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Residents Have the Power To Cut WAPA Bills

Feb. 14, 2006 — In recent weeks there have been news articles decrying the Water and Power Authority's and the Pubic Services Commission's inability to lower residents' electric bills. Arguments that officials have not done all they should may have some validity, but the truth now is that residents are the ones who have the biggest opportunity to bring down their own electric bill.
The U.S. Department of Energy estimates that savings of 30 to 40 percent can be made when conservation steps are taken. The good news, in the bad news scenario of rising oil costs, is that savings by conservation are now dramatic. For example, if you have 27-inch television that you leave on for eight hours a day, it is costing you about $80 a year on your WAPA bill. Shutting if off when no one is watching it will result in significant savings.
In the early days of computers, it was often said that it was best to leave the computer on all the time. That is false. Computer and monitor are probably using 270 watts an hour. If a resident left the home computer on eight hours a day, it added about $190 to the household's annual WAPA bill.
Turning off the power when appliances are not in use is just one of many ways Virgin Islanders can bring down their energy cost. Each time a resident changes from an incandescent bulb to a compact florescent bulb he or she cuts energy consumption for that light by 75 percent. With WAPA's kilowatt per hour charge of 24 cents, the savings on one bulb would be $30 a year for a bulb burned four hours a day.
The V.I. Energy Office has many other ways to help bring consumers electric bills down. It also has incentive programs to help residents buy energy efficient appliances. Visit the Energy Office's booth (near the east gate) at the Agriculture and Food Fair this weekend to find out more or call 773-1082 on St. Croix or 774-3320 on St. Thomas.
Editor's Note: Don Buchanan is the Media Information Specialist at the Virgin Islands Energy Office. He can be reached at dbuchanan@vienergy.org

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Feb. 14, 2006 -- In recent weeks there have been news articles decrying the Water and Power Authority's and the Pubic Services Commission's inability to lower residents' electric bills. Arguments that officials have not done all they should may have some validity, but the truth now is that residents are the ones who have the biggest opportunity to bring down their own electric bill.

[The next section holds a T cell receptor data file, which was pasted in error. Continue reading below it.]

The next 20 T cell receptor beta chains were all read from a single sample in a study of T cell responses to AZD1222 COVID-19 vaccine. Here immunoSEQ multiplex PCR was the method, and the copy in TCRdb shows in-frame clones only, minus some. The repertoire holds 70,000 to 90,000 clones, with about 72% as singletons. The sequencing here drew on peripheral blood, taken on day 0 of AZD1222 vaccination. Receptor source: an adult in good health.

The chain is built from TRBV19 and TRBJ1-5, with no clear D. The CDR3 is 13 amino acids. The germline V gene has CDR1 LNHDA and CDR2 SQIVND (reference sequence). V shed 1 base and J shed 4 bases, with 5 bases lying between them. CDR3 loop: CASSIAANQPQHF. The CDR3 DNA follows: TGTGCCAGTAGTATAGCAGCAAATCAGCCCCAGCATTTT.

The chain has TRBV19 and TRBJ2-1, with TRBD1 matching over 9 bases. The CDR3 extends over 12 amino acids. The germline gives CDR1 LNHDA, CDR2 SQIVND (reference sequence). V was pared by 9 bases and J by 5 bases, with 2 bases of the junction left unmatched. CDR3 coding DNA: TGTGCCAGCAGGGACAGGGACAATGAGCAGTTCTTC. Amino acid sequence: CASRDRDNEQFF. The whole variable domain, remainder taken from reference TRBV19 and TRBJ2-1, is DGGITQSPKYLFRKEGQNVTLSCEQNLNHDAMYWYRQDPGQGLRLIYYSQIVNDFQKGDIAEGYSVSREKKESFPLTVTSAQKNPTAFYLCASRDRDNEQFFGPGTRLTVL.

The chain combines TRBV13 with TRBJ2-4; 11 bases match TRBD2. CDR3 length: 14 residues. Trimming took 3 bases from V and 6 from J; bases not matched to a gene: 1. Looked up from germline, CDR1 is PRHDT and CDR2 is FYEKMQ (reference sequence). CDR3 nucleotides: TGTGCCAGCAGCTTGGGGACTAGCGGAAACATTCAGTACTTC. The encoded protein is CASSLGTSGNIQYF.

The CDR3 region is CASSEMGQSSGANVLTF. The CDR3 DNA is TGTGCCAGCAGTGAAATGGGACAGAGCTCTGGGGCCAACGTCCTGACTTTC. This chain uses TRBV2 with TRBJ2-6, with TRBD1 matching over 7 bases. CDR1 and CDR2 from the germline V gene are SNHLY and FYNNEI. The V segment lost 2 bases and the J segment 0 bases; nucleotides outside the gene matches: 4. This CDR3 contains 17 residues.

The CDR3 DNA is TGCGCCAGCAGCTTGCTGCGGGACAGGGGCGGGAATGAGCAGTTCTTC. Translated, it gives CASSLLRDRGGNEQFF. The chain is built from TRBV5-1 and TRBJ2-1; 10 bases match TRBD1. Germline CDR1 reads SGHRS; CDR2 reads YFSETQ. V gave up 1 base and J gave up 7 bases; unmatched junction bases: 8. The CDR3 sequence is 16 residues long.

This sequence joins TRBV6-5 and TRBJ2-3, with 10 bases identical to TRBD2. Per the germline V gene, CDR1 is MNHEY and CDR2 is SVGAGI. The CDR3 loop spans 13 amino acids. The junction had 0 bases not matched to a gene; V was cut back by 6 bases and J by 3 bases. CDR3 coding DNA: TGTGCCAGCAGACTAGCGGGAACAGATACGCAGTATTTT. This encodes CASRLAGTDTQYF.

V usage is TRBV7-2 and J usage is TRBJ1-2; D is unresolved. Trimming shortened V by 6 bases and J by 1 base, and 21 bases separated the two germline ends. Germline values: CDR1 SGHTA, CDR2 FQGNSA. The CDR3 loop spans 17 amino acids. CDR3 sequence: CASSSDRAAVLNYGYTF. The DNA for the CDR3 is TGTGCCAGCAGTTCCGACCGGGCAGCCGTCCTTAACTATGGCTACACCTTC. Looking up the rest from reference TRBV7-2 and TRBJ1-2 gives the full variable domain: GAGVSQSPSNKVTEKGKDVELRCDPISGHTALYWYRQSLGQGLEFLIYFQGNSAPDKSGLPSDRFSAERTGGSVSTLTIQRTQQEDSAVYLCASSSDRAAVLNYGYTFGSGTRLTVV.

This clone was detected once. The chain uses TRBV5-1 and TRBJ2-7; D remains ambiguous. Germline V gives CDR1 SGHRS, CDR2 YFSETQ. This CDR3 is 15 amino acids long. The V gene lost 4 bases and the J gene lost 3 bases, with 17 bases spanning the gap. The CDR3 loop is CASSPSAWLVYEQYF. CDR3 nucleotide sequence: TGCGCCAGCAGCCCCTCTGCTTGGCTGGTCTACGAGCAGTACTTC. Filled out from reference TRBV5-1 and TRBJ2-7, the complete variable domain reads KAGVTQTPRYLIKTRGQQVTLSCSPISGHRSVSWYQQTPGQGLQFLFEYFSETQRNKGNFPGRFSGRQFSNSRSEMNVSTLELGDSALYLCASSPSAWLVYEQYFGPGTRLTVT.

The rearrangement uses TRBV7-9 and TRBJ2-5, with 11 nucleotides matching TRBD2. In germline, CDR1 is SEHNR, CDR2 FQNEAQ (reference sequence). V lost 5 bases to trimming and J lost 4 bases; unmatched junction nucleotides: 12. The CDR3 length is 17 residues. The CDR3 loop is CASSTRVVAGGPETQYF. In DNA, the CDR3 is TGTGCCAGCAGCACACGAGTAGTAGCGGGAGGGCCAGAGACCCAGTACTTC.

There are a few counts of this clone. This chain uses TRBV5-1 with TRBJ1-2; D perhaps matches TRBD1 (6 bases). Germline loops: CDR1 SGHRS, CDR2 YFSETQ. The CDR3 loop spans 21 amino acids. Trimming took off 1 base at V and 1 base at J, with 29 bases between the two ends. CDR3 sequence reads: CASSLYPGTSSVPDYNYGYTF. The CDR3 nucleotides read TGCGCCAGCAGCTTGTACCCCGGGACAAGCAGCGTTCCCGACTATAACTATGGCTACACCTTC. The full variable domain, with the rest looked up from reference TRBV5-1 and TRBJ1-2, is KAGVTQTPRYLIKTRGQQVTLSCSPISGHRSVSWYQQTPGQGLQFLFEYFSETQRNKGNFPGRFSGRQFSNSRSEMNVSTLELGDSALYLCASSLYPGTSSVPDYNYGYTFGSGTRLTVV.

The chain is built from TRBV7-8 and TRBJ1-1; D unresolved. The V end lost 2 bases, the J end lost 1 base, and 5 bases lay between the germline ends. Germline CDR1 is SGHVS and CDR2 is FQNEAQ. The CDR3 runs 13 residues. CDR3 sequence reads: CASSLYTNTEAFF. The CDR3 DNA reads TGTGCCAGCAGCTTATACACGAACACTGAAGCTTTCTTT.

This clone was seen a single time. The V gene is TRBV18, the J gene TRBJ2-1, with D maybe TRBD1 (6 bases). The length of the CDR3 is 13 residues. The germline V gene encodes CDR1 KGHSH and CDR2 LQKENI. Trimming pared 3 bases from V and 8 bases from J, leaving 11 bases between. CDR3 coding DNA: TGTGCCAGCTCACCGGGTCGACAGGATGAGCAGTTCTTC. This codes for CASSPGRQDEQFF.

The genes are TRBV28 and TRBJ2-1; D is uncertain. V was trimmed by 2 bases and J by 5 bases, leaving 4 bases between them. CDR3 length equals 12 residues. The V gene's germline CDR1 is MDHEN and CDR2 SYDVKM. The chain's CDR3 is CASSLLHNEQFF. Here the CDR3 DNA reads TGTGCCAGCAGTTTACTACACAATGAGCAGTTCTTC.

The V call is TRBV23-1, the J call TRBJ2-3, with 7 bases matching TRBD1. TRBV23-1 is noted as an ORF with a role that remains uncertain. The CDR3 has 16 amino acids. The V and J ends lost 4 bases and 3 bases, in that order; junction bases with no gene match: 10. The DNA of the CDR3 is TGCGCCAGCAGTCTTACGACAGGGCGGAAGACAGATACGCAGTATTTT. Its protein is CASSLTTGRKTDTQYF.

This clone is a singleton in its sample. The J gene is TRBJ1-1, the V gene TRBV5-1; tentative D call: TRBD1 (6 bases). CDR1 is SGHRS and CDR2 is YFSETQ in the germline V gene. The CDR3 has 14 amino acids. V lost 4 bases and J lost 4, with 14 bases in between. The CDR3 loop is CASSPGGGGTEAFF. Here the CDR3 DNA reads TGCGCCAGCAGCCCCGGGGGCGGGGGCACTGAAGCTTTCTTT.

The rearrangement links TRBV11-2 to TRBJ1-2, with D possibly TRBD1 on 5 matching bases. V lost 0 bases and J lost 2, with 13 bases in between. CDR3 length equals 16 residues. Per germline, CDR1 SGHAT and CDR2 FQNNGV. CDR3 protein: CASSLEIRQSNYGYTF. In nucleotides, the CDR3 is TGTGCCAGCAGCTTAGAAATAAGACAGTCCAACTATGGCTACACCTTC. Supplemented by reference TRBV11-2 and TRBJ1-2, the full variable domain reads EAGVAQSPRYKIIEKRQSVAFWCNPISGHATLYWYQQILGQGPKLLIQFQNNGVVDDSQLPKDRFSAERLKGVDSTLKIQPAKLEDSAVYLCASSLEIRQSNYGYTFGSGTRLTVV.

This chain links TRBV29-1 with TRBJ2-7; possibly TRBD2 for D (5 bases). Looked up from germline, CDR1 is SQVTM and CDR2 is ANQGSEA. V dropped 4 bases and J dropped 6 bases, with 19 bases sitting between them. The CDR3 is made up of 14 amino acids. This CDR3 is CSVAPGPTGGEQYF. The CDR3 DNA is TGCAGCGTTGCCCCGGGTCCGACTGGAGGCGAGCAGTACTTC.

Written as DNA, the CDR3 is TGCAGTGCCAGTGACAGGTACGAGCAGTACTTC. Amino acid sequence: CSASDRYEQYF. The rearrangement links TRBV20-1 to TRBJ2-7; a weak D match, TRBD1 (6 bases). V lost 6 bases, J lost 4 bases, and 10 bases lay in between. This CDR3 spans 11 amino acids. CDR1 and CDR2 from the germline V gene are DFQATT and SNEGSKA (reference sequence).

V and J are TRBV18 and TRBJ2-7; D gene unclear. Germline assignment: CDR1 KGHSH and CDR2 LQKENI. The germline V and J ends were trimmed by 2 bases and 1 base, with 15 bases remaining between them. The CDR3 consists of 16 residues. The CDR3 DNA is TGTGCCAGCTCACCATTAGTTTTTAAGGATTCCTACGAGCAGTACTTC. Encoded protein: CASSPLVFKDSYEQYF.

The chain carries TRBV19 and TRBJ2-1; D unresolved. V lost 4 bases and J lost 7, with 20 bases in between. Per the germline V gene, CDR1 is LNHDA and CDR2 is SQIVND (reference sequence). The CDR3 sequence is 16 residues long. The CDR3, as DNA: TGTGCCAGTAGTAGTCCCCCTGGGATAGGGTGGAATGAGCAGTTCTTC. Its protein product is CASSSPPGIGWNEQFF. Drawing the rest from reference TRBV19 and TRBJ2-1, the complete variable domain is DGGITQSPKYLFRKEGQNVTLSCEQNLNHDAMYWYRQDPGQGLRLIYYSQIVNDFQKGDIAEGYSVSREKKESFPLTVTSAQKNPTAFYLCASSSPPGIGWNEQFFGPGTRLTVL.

The U.S. Department of Energy estimates that savings of 30 to 40 percent can be made when conservation steps are taken. The good news, in the bad news scenario of rising oil costs, is that savings by conservation are now dramatic. For example, if you have 27-inch television that you leave on for eight hours a day, it is costing you about $80 a year on your WAPA bill. Shutting if off when no one is watching it will result in significant savings.
In the early days of computers, it was often said that it was best to leave the computer on all the time. That is false. Computer and monitor are probably using 270 watts an hour. If a resident left the home computer on eight hours a day, it added about $190 to the household's annual WAPA bill.
Turning off the power when appliances are not in use is just one of many ways Virgin Islanders can bring down their energy cost. Each time a resident changes from an incandescent bulb to a compact florescent bulb he or she cuts energy consumption for that light by 75 percent. With WAPA's kilowatt per hour charge of 24 cents, the savings on one bulb would be $30 a year for a bulb burned four hours a day.
The V.I. Energy Office has many other ways to help bring consumers electric bills down. It also has incentive programs to help residents buy energy efficient appliances. Visit the Energy Office's booth (near the east gate) at the Agriculture and Food Fair this weekend to find out more or call 773-1082 on St. Croix or 774-3320 on St. Thomas.
Editor's Note: Don Buchanan is the Media Information Specialist at the Virgin Islands Energy Office. He can be reached at dbuchanan@vienergy.org